Jessica Davies takes a look at how big data is transforming electronic customer relationship management by enabling marketers to understand the omnichannel journey.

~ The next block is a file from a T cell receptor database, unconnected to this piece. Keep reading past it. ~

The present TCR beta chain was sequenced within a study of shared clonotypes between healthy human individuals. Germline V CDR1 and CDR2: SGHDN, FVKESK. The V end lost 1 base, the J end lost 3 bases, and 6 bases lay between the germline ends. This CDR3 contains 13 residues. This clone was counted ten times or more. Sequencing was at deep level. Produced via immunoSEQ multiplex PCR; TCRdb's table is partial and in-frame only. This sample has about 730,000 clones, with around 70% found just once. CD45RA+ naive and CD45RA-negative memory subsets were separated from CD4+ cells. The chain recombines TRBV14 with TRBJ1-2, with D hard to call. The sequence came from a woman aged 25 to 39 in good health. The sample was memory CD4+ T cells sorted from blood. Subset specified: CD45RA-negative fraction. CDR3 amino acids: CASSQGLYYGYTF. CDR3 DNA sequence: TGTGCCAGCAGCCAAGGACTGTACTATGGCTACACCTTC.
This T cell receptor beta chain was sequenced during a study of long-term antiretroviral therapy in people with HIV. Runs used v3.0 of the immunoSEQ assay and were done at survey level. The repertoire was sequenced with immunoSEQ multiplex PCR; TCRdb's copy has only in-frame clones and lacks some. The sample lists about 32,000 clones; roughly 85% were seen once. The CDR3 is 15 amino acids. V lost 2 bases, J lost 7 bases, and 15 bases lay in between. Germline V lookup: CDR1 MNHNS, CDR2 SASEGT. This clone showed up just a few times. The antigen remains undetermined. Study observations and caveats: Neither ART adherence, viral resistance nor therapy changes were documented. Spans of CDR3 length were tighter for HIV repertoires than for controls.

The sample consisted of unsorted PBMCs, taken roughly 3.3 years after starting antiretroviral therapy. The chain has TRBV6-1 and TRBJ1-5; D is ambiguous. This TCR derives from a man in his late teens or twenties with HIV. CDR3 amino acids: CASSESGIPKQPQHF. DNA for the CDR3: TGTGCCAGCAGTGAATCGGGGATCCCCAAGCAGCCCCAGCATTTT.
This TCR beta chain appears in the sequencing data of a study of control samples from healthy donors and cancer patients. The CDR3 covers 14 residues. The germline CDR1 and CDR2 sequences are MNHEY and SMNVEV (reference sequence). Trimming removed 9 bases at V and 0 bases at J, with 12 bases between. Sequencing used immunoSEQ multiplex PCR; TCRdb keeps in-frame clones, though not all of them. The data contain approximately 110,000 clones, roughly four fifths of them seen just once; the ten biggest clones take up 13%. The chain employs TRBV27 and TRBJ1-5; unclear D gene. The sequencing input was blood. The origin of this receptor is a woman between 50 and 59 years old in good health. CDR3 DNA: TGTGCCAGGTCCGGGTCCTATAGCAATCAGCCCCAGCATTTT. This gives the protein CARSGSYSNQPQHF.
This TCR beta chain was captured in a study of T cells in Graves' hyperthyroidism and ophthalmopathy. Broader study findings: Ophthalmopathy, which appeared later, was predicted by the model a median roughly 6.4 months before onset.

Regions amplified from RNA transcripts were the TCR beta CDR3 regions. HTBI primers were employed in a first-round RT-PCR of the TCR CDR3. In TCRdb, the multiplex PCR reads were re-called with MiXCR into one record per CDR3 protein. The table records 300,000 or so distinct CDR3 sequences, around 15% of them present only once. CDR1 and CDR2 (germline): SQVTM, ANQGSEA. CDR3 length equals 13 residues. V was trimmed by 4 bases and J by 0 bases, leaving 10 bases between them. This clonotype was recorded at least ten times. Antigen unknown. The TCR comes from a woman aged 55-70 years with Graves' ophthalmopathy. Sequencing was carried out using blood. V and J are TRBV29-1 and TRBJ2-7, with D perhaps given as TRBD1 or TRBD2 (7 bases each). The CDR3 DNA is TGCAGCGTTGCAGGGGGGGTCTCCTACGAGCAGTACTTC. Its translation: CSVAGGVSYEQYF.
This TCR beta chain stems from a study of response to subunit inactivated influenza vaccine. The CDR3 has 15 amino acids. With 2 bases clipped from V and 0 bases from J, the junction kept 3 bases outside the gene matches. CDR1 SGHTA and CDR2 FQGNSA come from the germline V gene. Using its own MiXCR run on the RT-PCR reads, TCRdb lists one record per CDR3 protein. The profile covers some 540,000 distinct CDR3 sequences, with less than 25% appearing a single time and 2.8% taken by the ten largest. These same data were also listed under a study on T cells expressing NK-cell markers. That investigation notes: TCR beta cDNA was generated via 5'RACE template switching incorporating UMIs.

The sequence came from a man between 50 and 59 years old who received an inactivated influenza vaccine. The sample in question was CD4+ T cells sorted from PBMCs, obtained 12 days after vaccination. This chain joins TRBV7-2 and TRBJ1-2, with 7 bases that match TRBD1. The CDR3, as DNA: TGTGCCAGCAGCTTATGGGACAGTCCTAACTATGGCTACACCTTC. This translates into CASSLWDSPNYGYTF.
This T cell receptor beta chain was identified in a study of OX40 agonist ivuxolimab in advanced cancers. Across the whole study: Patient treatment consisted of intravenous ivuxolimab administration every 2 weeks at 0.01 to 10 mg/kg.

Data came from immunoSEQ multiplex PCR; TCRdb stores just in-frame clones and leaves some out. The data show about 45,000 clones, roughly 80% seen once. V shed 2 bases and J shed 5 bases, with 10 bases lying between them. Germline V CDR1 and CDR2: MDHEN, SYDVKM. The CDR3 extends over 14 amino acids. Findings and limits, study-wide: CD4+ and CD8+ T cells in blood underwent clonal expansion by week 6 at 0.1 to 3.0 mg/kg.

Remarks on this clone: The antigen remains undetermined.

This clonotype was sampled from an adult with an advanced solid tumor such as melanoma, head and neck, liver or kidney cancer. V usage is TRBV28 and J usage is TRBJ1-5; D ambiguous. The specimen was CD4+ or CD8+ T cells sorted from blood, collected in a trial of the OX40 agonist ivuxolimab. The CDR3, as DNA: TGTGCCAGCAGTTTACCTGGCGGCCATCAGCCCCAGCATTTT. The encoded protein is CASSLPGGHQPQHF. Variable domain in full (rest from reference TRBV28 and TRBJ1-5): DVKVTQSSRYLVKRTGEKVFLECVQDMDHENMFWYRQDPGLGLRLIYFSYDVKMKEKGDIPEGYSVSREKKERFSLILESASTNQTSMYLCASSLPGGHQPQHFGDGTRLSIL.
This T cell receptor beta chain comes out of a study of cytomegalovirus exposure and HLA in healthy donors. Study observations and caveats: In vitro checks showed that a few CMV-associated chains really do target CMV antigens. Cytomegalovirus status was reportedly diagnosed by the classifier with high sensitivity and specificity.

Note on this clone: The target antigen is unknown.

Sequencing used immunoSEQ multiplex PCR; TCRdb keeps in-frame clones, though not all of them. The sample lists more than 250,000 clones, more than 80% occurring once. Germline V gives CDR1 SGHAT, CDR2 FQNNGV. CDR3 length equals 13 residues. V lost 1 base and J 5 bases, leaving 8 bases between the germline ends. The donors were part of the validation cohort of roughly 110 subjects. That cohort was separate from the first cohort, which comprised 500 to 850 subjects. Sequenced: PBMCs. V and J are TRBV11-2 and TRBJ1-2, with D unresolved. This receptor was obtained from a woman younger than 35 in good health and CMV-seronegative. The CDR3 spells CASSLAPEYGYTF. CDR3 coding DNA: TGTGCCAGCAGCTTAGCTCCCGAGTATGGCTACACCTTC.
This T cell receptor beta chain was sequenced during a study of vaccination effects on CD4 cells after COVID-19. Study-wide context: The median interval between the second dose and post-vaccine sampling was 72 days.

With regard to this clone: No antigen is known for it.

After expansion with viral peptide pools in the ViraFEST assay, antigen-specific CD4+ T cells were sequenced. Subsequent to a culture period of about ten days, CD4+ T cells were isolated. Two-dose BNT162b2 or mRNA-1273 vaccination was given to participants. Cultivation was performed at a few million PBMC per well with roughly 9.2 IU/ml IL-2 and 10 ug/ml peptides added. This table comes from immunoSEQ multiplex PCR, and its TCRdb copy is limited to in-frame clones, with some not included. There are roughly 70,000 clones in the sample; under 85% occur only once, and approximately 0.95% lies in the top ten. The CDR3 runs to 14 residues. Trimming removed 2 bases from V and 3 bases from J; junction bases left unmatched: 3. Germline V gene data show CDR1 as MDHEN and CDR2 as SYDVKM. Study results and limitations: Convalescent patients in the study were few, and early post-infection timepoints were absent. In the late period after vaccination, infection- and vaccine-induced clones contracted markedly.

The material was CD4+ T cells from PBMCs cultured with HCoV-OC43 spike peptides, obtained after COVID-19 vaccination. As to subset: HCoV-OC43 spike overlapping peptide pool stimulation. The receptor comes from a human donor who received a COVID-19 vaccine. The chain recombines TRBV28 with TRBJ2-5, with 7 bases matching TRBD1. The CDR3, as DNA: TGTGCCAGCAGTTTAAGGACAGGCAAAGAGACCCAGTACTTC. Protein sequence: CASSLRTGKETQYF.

Big data is playing a key role in the transformation of electronic customer relationship management (eCRM), allowing marketers to drive multichannel communications with consumers.Email has long been seen as the backbone of eCRM, and with good reason. After all, most B2C communications on the web require an email address to get started. Yet the importance of email has been overshadowed in the last few years, regarded by many marketers as the unsexy sister of social media. Similarly to search marketing, it is the close integration of email with digital channels such as social media and mobile that is redefining its role in the marketing mix. Research from the Direct Marketing Association (DMA)’s 2012 Benchmarking report showed email is increasingly regarded as more than a direct response workhorse, having matured into a durable, versatile channel that has a vital role within eCRM. The majority (89 per cent) of senior B2B and B2C marketers questioned in the DMA Email Marketing Council 2013 National Client Email Report classed email as “very important”, with over half of those planning to spend more on the channel, which delivered an average ROI of £21.48 for every £1 spent last year, according to the same report. The evolution of email rests on how marketers extract value from big data. By integrating previously siloed databases and using mobile to tie together the in-store customer experience, retailers are joining up the dots of the multichannel, or what some now refer to as omnichannel, customer journey and honing how they communicate as a result. John Lewis was one of the first retailers to recognise the value of uniting online and offline customer profiles to create a unified view, and in doing so ensure a more sophisticated understanding of customers while rendering its communication with them more personally relevant. Emma McLaughlin, head of online at John Lewis, says leveraging big volumes of data is crucial to understanding the omnichannel consumer journey. “There are now so many more dynamic ways to understand customers at a more personal level and that represents one of the most exciting areas of development in the market,” she says. Marketers can now overlay additional data sets to existing, more standard ones such as demographics and postcodes to map the customer journey. “Data such as postcodes are still valid, it’s just we can now build richer data on top, such as whether a person has bought a house; if they are starting a family; the kind of books they read and movies they watch; to what social circles they keep and what their professional life is like,” says McLaughlin. Drilling down into the data to provide more personalised communication experiences with customers, while monitoring online behavioural patterns to inform attribution modelling, are all helping evolve eCRM, according to McLaughlin. However, it is connecting a customer’s on and offline experiences in a seamless way that is the holy grail for brands. This is something John Lewis is currently developing, building what it knows about a customer’s in-store behaviour into its email and communications campaigns. “For example, a person may decide they want to try on a clothes item in-store before purchasing, but they may have researched it online, or there could be a customer that prefers to visit the in-store beauty counter to buy such products but may then buy all their electrical items online. If we didn’t have these links we would have put these people in the wrong tribes, or segments, but with the links we can make the experience more relevant to the individual’s omnichannel journey,” she says. Other brands including Debenhams and Thomas Pink are also working to unite on and offline customer profiles to help provide more relevant content targeting and create one-to-one customer experiences. In a world where consumer privacy issues are rife, the need for absolute transparency regarding how and why customer data is mined is crucial to sustaining brand trust and loyalty. One of the brands to triumph in this area is Channel 4 with its Viewer Promise initiative kicked off last year with a campaign fronted by Alan Carr. The initiative is aimed at increasing transparency with registered users regarding how it is using data to enrich viewing experiences while delivering more targeted advertising. It involves regularly informing registered users of how their data is being used and what additional, exclusive content they will receive in return. It has generated a 6.5 million-strong database of registered users, all of which have agreed to provide more personal data in return for additional, exclusive and more personally relevant content and ad targeting experiences. Steve Forde, head of viewer engagement at the broadcaster, says it has shifted away from block emails to ones that cater to the specific tastes of its registered viewer base. It has begun with single-segment emails, informing people of forthcoming programmes based on genre preference and demographics. This has doubled response rates compared to non-segmented viewers, according to Forde. “We are also going beyond the weekly newsletter into much more targeted response email comms which will let users set up and manage their own alerts relating to programmes on Channel 4, 4oD and other user experience-based comms and triggers. In future we will look at their being able to create and manage their own comms from us,” he says. “We believe the viewer owns the data so being transparent with them over the use of it is fundamental to us. We are very clear in our Viewer Promise – that is what really garners trust with people. One of the main things we saw when researching was that people don’t want to be bombarded with emails and hate having their inboxes overloaded,” he says.This article was first published as part of The Drum's eCRM feature, sponsored by target360.The second instalment will look at the role of responsive design in shaping eCRM strategies.